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The Abel Assessment for Sexual Interest (also Abel Assessment for Interest in Paraphilias) is an assessment test that purports to measure sexual interest in various subjects – and especially to measure a tendency toward pedophilia. The test was created by Dr. Gene G. Abel in 1995, and has been subsequently revised several times. It has been used as evidence in Northern America when prosecuting sex offenders, although its reliability has since been disputed and it has been declared inadmissible in court in various jurisdictions.
Despite the test's uncertainty, mental health professionals have used the Abel Assessment to civilly commit sex offenders.
History and testing method
In the Abel Assessment, the subject is shown a series of slides in two separate processes. The first measures each slide's viewing time, determining the subject's reaction vis-à-vis the mean reaction. If the subject's viewing time is longer than the mean, it is said that he has a sexual interest in the image shown. For example, if the subject looks at children in bathing suits for longer than average, the Abel Assessment shows him as having an interest in children.
During the second process, the individual must rate the images from 1 to 7, with 1 being revolting and 7 being sexually exciting.
Questions of validity
The validity of the test's methodology has been criticized. Abel is said to have exaggerated various statistics in order to prove his point. In the early 90s, he announced that he had figures suggesting sex offenders commonly have multiple paraphilias. However, Marshall and Eccles found in 1991 that he had not mentioned that he had concentrated on any offender reporting multiple deviant acts as more than one person. This greatly increased his findings.
Abel made this assertion from the results of the report "The Abel and Harlow Child Molestation Prevention Study". The report was never subject to peer review or published in any professional journal. There is also no in-depth detail about his methodology available. The Abel Assessment is based on these findings.
In a 2002 decision on the admissibility of the test by Texas appellate judge Brian Quinn, the court said that since Abel's proprietary scoring methodology is not publicly known, it "could be mathematically based, founded upon indisputable empirical research, or simply the magic of young Harry Potter's mixing potions at the Hogwarts School of Witchcraft and Wizardry".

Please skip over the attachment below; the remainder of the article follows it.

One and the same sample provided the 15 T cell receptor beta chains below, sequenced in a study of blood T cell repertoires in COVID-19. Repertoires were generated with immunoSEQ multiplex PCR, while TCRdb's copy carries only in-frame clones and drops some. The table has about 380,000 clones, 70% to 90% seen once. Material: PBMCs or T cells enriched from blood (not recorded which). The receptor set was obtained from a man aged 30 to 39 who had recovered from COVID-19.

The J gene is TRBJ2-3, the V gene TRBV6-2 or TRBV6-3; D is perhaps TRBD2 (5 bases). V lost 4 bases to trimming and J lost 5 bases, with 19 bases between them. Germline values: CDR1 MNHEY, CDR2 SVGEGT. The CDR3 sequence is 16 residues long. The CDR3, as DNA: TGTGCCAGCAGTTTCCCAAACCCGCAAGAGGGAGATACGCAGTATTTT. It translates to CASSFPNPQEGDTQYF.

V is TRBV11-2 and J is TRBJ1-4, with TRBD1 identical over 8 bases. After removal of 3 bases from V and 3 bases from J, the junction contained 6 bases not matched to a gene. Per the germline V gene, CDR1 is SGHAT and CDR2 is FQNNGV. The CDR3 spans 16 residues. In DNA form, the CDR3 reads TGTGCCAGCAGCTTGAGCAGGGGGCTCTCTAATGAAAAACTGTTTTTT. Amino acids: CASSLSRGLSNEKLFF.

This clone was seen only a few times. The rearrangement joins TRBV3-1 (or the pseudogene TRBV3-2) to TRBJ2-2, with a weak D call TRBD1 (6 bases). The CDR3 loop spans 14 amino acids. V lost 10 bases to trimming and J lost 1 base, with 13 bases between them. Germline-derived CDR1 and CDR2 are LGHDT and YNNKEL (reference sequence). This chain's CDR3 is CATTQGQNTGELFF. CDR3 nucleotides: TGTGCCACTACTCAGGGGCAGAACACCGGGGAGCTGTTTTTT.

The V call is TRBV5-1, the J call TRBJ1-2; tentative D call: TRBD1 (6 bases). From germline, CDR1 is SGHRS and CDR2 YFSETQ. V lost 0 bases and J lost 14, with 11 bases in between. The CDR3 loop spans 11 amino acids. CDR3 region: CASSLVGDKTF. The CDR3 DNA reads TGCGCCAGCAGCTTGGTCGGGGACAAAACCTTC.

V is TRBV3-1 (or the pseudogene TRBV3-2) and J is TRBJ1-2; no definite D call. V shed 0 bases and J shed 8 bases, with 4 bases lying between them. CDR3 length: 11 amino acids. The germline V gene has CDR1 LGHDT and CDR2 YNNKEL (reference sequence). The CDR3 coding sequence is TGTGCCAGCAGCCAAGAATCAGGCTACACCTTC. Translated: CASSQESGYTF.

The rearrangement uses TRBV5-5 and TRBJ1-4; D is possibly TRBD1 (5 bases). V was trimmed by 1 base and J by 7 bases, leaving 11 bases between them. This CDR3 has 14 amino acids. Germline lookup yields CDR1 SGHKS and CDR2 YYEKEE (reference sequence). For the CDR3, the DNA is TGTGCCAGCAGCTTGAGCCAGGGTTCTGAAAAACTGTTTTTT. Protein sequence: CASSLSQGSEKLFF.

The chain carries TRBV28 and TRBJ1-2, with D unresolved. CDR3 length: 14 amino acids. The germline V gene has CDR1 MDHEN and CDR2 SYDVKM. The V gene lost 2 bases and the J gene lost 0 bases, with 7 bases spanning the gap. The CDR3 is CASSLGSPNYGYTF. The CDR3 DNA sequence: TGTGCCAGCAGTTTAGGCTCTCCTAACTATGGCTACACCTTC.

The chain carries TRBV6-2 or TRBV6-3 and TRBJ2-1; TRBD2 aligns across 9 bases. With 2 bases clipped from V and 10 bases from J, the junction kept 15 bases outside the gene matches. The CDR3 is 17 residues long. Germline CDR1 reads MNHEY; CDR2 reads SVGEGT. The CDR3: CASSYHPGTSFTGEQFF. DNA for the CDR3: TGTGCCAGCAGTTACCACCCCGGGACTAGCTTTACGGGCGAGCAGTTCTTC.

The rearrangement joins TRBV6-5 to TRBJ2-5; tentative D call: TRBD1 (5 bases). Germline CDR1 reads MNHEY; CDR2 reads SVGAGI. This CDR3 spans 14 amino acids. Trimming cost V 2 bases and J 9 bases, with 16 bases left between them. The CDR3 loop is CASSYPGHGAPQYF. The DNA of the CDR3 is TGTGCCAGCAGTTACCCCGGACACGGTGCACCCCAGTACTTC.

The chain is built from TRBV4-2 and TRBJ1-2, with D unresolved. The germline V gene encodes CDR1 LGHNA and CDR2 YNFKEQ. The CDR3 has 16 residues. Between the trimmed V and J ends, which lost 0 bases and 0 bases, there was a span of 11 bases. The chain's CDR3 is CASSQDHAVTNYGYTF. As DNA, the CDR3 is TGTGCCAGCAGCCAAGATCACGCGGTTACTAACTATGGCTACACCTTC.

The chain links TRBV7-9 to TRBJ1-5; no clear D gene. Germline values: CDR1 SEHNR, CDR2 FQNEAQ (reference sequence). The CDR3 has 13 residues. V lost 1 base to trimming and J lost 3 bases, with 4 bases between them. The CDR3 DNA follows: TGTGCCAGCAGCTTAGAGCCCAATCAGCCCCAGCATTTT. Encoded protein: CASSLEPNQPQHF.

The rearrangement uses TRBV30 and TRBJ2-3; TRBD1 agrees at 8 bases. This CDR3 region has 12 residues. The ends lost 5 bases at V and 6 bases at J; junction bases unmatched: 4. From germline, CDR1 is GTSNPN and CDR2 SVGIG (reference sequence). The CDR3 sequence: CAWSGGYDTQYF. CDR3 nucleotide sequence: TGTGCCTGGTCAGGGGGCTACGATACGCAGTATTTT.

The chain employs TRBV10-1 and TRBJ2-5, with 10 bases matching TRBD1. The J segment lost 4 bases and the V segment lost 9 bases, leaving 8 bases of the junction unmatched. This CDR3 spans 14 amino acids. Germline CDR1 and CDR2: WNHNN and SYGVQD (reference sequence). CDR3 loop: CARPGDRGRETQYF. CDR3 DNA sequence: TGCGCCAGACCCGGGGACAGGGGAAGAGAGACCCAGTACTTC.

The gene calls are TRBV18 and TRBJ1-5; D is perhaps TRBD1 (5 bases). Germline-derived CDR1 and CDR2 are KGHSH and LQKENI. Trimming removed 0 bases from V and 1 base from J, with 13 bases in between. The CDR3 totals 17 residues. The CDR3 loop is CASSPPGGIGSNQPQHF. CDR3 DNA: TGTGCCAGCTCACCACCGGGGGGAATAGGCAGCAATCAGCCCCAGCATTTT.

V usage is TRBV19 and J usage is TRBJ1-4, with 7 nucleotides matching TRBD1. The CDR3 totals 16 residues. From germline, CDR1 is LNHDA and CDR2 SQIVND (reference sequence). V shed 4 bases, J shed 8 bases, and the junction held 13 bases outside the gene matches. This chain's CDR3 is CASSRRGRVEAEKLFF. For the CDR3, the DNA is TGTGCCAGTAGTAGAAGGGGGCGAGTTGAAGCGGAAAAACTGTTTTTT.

Abel states in his book that a therapist can use the test as a tool to determine if a child is attracted to other children. The 9th Circuit Court of Appeals also ruled in 2004 that the Abel Assessment is a tool that is used only as treatment, and that it cannot detect whether a person has sexually abused children. Independent studies of the Abel Assessment have concluded it to be unreliable in adults and that there is not yet enough information to support its use with adolescents.
- Chammah, Maurice (2015-07-09). "The Sex-Offender Test: How a computerized assessment can help determine the fate of men who've been accused of sexually abusing children". The Atlantic. Retrieved 2015-07-09.
- "Statistical adequacy of the Abel Assessment for Interest in Paraphilias". Sex Abuse. 11: 195–205. 2014-01-24. PMID 10497779. (abstract only; membership required for access to full text).
- United States of America v. Guy Randy White Horse (U.S. District Court, South Dakota Western Division 2001)
- Smith, Gillan MacLean (1998). "Testing the Reliability and Validity of the Abel Assessment". Department of Counseling and Special Education (Brigham Young University).
- "The Leader in Science-based Tests for Sex Specific Evaluation & Treatment" (PDF). Drgeneabel.com. Archived from the original (PDF) on February 1, 2014. Retrieved 2014-02-17.
- "The Penile Plethysmograph in Sexual Assault Cases". Stuckle and Associates, PLLC. Retrieved 2014-02-17.
- "PSYCHOLOGY: Does the Abel Assessment of Sexual Interest Meet the Daubert Criteria for Evidence?". Retrieved 2016-12-06.[permanent dead link]
- Ewing, Charles Patrick (January 2006). "Judicial Notebook – Testing tool in question". Society for the Psychological Study of Social Issues, American Psychological Association. Retrieved 2014-02-17.
- Frances, Allen (2009-06-26). "A Warning Sign on the Road to DSM-V: Beware of Its Unintended Consequences". Psychiatric Times. Retrieved 2014-02-17. (membership required for access).
- Micolucci, Vic (27 June 2013). "Test could be missing link in background checks". NBC 4 Jax. Retrieved 24 November 2013.
- Abel Screening, Inc. official web site